Think about it this way: If someone had a few drinks, or even a few too many drinks on an outing, would you immediately become concerned and question them about it? If it happened twice in a row, though, I think you would be justified in asking, "Should I expect this every time we go out?" I would probably laugh the first episode off, but two in a row would make me consider whether I was compatible with that person. I have no problem with drinking, or even occasionally getting a little sloshed. I drink, and one of my best friends is a high-functioning alcoholic. But I wouldn't want to date someone for whom I'll always just be a designated driver. I wouldn't start worrying about it based on someone putting "drinks: yes" on their profile, though. Applaud the honesty and see if there's something there.


I've been in this exact situation and it all panned out great in the end. Basically when my wife and I started dating she smoked, which I hated with a passion, quiet often. I have family members who had died due to smoking which triggered my hatred towards smoking.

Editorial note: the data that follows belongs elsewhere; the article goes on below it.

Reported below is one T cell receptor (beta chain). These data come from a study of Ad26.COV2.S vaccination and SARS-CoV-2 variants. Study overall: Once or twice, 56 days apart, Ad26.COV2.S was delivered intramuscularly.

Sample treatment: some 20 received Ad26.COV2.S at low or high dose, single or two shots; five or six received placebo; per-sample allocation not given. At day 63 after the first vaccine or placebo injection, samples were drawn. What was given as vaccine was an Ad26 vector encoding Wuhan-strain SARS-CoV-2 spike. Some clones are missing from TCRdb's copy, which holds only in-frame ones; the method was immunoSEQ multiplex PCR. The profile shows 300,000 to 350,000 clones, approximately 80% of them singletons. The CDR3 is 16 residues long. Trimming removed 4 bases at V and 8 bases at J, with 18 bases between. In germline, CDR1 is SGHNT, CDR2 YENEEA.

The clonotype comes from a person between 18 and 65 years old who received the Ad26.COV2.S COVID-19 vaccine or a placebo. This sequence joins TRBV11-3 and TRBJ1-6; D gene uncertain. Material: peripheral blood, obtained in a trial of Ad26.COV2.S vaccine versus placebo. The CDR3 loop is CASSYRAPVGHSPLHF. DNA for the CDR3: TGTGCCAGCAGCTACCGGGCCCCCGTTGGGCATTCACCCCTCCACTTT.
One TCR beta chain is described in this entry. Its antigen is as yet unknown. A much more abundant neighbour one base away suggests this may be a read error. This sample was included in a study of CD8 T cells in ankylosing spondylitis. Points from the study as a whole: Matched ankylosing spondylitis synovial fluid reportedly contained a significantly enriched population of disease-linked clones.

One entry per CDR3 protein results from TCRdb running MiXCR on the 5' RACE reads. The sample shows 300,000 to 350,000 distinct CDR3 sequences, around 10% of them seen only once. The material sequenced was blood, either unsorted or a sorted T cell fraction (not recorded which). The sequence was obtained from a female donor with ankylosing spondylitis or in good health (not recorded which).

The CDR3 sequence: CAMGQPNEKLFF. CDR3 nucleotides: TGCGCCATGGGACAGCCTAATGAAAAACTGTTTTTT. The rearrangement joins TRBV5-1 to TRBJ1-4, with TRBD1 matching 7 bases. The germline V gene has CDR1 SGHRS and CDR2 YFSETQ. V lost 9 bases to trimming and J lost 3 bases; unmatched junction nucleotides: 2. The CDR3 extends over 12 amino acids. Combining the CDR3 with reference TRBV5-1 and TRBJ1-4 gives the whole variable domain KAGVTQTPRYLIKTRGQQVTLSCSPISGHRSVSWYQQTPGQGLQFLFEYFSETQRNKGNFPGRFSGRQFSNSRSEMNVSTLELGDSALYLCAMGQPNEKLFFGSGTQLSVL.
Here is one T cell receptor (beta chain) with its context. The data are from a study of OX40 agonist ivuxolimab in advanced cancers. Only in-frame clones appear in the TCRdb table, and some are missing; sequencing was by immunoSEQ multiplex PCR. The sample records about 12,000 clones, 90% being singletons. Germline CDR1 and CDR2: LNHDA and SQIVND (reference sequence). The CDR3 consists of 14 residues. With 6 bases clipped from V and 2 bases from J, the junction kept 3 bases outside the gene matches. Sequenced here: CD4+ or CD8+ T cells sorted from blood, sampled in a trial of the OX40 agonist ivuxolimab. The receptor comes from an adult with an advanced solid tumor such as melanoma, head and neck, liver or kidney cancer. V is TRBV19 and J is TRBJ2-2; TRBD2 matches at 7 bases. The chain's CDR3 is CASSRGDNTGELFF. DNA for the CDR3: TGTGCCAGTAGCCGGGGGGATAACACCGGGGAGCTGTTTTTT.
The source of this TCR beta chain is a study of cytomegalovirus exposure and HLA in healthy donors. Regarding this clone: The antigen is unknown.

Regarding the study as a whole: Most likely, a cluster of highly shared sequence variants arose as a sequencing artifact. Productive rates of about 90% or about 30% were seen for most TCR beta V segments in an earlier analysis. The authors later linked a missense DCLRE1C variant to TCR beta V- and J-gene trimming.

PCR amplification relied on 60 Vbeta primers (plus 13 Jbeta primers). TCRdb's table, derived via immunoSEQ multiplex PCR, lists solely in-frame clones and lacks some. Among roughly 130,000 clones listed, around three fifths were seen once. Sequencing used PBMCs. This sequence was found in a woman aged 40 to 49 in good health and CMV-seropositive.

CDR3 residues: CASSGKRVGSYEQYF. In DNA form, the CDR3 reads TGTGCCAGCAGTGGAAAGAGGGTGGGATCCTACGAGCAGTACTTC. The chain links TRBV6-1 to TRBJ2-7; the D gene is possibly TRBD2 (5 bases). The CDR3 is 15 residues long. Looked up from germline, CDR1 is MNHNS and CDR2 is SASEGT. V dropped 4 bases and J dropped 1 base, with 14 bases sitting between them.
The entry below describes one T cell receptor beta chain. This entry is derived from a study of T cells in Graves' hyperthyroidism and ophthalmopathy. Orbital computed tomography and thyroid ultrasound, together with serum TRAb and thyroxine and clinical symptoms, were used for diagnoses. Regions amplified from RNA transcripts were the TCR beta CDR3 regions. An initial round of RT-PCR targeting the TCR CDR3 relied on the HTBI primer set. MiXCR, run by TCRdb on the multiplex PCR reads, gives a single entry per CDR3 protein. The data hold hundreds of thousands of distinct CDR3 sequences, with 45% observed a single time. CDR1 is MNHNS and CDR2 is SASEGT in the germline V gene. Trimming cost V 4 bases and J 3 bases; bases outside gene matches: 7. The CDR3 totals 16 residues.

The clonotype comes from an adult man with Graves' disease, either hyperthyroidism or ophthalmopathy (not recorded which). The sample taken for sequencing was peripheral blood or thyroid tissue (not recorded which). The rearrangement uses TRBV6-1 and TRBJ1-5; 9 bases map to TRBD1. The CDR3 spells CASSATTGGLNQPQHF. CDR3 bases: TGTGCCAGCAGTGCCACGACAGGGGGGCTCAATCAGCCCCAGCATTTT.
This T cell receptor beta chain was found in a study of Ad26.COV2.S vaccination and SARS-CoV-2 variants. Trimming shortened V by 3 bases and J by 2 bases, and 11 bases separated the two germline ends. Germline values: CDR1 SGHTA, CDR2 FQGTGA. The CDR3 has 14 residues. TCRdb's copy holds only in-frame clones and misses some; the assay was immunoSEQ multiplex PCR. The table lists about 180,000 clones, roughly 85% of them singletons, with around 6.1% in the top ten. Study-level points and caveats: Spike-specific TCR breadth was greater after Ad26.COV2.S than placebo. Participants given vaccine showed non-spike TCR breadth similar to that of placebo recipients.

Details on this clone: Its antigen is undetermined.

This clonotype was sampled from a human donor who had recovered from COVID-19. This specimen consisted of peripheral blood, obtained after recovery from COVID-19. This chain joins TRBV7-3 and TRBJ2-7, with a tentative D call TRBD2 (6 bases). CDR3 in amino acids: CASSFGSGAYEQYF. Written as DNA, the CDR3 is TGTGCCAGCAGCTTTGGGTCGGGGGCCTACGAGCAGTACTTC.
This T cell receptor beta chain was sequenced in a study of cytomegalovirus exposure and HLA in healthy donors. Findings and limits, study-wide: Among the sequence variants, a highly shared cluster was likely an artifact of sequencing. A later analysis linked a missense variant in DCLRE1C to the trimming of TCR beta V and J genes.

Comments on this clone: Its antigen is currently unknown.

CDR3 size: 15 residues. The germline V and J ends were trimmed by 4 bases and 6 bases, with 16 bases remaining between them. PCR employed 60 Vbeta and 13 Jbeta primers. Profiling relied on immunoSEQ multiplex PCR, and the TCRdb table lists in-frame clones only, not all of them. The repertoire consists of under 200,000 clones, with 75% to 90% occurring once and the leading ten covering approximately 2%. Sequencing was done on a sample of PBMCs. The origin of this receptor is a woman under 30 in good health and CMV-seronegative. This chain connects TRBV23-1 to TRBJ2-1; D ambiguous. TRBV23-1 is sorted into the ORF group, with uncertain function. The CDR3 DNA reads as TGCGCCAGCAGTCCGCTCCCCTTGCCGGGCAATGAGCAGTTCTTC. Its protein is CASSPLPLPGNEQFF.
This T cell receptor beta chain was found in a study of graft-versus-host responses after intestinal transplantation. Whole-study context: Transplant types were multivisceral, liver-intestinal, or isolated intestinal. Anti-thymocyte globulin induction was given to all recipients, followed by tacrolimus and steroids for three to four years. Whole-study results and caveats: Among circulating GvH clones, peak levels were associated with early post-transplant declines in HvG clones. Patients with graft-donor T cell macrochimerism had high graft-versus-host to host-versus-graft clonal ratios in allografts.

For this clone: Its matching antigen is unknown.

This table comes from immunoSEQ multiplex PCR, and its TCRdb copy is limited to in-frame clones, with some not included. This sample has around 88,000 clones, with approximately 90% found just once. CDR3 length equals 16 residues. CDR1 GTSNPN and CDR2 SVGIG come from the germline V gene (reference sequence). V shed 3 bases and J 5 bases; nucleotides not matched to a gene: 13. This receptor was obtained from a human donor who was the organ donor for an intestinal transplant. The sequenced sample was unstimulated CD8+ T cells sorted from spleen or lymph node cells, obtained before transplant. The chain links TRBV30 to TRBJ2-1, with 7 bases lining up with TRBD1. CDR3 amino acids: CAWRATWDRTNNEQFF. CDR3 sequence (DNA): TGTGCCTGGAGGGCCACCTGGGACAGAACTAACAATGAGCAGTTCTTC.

After explaining this to her, she understood and actually took steps to quit smoking purely for me. On a holiday we both went on together, she made the effort to only smoke while I wasn't around, she would go find somewhere out of 'smelling distance' and always wash her hands etc to make sure I didn't get whiff of it.

In the end she quit smoking all together and we're now married.

My advice is to be completely honest about why you'd like to find out those details and what kind of comprise you can come to, hopefully she'll understand your reasons. Good luck to you, it can work out great!


We all have habits and likes and dislikes. If you refuse to date someone because they have some incompatible habits or preferences, you could be cutting yourself off from a lot of good potential matches.

The questions are, How important is it to you? How important is it to the other person? And, Is compromise possible?

Just for example: I have a beard. At one point my wife told me that she didn't like me with a beard and wanted me to shave it off. So I did. It just wasn't that important to me, I had no problem giving in on this point to make her happy. Later she changed her mind and wanted me to grow it back. So I did.

On the other hand, if a girlfriend or wife said she wanted me to give up my religion, no, I wouldn't do that. If she asked me to change to a different profession, that would be hard, I don't know what I'd do.